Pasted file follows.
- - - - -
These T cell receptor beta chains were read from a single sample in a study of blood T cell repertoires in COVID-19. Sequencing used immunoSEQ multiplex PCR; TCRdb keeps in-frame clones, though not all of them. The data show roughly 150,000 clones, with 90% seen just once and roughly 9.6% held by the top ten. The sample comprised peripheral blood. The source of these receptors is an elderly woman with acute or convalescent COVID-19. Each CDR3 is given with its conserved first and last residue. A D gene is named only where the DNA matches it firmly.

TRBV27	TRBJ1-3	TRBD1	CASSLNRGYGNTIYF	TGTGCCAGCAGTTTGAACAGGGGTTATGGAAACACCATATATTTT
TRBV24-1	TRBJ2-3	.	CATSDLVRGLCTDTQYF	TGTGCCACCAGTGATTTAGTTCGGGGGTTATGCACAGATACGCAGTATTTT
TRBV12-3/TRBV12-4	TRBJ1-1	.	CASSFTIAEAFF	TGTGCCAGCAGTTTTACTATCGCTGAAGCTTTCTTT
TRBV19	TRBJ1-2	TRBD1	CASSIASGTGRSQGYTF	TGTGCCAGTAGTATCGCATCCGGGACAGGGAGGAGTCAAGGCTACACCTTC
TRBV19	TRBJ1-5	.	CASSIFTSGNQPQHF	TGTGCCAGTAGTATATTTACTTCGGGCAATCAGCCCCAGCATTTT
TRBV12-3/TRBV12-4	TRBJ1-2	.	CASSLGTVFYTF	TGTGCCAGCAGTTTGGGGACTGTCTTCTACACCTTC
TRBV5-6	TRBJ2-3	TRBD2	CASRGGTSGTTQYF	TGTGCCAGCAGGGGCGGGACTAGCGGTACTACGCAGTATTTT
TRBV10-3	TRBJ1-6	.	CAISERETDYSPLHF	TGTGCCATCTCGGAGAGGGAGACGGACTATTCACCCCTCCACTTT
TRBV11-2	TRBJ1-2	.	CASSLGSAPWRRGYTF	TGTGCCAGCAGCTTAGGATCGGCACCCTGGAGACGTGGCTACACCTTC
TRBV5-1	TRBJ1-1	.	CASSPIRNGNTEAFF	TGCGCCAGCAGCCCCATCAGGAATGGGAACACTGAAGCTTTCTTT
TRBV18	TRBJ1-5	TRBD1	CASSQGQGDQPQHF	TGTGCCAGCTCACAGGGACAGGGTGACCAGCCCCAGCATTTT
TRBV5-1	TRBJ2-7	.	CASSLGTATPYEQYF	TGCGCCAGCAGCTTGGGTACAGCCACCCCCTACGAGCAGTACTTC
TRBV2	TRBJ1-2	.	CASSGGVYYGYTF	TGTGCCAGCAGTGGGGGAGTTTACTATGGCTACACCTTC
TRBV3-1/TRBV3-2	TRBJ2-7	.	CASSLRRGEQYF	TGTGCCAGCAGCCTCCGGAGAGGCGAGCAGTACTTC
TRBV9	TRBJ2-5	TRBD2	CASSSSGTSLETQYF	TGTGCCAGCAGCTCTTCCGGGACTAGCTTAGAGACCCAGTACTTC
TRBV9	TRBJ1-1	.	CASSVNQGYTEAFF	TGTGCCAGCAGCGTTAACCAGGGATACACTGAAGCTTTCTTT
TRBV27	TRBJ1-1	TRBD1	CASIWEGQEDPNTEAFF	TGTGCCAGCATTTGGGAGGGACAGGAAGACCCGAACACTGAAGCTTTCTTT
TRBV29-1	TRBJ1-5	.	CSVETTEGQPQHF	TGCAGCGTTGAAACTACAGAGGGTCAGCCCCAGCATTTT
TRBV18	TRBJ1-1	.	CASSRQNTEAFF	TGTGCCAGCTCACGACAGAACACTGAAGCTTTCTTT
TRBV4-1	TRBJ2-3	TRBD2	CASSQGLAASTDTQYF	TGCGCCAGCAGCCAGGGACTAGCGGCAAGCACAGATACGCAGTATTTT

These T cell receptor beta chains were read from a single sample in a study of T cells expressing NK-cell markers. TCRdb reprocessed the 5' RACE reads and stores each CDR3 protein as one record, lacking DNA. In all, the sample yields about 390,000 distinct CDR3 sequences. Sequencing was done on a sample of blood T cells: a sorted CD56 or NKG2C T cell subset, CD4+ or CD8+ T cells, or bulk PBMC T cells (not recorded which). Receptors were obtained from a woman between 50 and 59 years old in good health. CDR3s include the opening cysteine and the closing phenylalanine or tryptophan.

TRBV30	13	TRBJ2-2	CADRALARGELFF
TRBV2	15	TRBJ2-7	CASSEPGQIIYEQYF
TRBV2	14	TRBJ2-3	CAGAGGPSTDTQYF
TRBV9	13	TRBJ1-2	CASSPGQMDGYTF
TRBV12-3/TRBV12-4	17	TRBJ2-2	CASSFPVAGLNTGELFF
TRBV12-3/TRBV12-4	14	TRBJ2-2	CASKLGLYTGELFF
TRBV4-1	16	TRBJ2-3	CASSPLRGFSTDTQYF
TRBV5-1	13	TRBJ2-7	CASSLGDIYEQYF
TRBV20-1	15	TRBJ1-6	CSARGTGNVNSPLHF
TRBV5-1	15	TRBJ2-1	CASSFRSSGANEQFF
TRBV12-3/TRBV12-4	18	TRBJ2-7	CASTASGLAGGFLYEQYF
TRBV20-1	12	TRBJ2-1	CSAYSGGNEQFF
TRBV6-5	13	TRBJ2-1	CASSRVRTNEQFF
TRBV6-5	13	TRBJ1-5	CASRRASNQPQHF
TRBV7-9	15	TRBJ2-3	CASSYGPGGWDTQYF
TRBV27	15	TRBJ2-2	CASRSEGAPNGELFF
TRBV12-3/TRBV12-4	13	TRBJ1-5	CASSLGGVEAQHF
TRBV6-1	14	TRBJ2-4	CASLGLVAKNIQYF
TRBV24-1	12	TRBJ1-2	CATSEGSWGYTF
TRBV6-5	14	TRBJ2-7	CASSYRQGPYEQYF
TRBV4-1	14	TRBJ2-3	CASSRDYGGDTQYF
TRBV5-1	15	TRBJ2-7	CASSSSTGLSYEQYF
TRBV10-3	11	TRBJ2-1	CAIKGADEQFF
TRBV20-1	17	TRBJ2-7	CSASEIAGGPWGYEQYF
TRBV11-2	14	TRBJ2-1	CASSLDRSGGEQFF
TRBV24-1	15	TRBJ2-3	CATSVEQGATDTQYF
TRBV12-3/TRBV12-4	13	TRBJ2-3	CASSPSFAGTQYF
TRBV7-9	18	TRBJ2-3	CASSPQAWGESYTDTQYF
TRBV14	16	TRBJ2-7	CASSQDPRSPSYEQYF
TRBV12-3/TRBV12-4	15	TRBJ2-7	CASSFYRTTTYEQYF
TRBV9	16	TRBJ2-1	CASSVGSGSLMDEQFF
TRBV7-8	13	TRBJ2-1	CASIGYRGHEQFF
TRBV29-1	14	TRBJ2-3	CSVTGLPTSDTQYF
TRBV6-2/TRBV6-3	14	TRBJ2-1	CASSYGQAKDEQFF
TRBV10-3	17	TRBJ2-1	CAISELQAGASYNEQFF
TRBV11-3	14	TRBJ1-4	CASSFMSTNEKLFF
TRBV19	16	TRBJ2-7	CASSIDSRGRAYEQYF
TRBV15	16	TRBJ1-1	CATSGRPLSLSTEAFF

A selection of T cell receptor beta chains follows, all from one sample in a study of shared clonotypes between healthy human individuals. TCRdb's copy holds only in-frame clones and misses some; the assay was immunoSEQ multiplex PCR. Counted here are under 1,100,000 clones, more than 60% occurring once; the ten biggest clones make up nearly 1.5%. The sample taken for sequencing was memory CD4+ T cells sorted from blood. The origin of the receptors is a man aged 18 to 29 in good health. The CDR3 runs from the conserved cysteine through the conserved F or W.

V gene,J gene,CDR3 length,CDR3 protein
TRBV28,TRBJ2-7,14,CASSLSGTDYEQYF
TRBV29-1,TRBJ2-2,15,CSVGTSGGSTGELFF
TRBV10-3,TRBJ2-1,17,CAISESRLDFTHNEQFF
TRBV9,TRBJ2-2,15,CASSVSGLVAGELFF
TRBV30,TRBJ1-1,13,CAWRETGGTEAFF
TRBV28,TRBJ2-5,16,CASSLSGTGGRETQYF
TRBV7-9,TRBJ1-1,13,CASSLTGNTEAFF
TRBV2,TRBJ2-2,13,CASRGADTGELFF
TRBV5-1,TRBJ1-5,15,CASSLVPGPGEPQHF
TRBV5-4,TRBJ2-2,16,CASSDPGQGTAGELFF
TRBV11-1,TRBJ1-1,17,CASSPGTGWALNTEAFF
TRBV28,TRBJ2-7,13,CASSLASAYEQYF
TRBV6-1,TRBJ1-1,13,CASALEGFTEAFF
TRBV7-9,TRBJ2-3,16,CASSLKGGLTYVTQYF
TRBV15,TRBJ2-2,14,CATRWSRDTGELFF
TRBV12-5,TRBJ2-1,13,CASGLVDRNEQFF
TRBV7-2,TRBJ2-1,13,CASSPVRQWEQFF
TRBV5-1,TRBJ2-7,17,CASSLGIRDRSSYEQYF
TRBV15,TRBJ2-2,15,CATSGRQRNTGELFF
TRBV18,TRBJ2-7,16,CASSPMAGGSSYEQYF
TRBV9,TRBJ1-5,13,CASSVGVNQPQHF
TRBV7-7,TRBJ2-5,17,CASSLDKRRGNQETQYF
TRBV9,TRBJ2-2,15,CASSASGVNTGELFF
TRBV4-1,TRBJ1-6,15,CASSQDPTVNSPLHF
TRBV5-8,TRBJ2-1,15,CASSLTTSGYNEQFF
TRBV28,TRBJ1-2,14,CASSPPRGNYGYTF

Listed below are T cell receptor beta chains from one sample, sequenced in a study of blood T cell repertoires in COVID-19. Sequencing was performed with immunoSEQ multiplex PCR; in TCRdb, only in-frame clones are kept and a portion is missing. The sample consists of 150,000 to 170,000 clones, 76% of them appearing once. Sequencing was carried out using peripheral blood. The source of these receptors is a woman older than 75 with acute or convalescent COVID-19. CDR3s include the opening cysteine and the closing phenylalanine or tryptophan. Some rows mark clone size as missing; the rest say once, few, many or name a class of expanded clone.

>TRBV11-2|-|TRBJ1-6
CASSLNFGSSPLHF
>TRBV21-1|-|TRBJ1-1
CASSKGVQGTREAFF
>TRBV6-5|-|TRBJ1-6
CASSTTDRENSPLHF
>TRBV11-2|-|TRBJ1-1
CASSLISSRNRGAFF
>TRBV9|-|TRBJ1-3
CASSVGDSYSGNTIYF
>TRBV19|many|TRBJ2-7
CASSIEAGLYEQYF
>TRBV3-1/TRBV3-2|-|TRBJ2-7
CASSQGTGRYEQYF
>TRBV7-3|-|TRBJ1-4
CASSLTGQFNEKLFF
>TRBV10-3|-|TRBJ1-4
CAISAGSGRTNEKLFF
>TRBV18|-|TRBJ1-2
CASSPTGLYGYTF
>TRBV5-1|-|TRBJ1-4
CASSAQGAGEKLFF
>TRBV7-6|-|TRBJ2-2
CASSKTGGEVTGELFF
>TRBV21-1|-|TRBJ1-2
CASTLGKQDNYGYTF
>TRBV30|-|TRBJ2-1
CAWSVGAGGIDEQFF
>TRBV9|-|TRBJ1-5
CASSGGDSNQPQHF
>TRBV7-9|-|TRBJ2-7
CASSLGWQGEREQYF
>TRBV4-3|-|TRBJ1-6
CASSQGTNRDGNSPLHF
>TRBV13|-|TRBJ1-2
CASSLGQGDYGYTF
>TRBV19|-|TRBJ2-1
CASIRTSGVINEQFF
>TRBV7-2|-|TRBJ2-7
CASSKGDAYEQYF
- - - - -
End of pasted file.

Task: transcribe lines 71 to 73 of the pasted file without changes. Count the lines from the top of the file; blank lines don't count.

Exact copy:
TRBV5-1,TRBJ1-5,15,CASSLVPGPGEPQHF
TRBV5-4,TRBJ2-2,16,CASSDPGQGTAGELFF
TRBV11-1,TRBJ1-1,17,CASSPGTGWALNTEAFF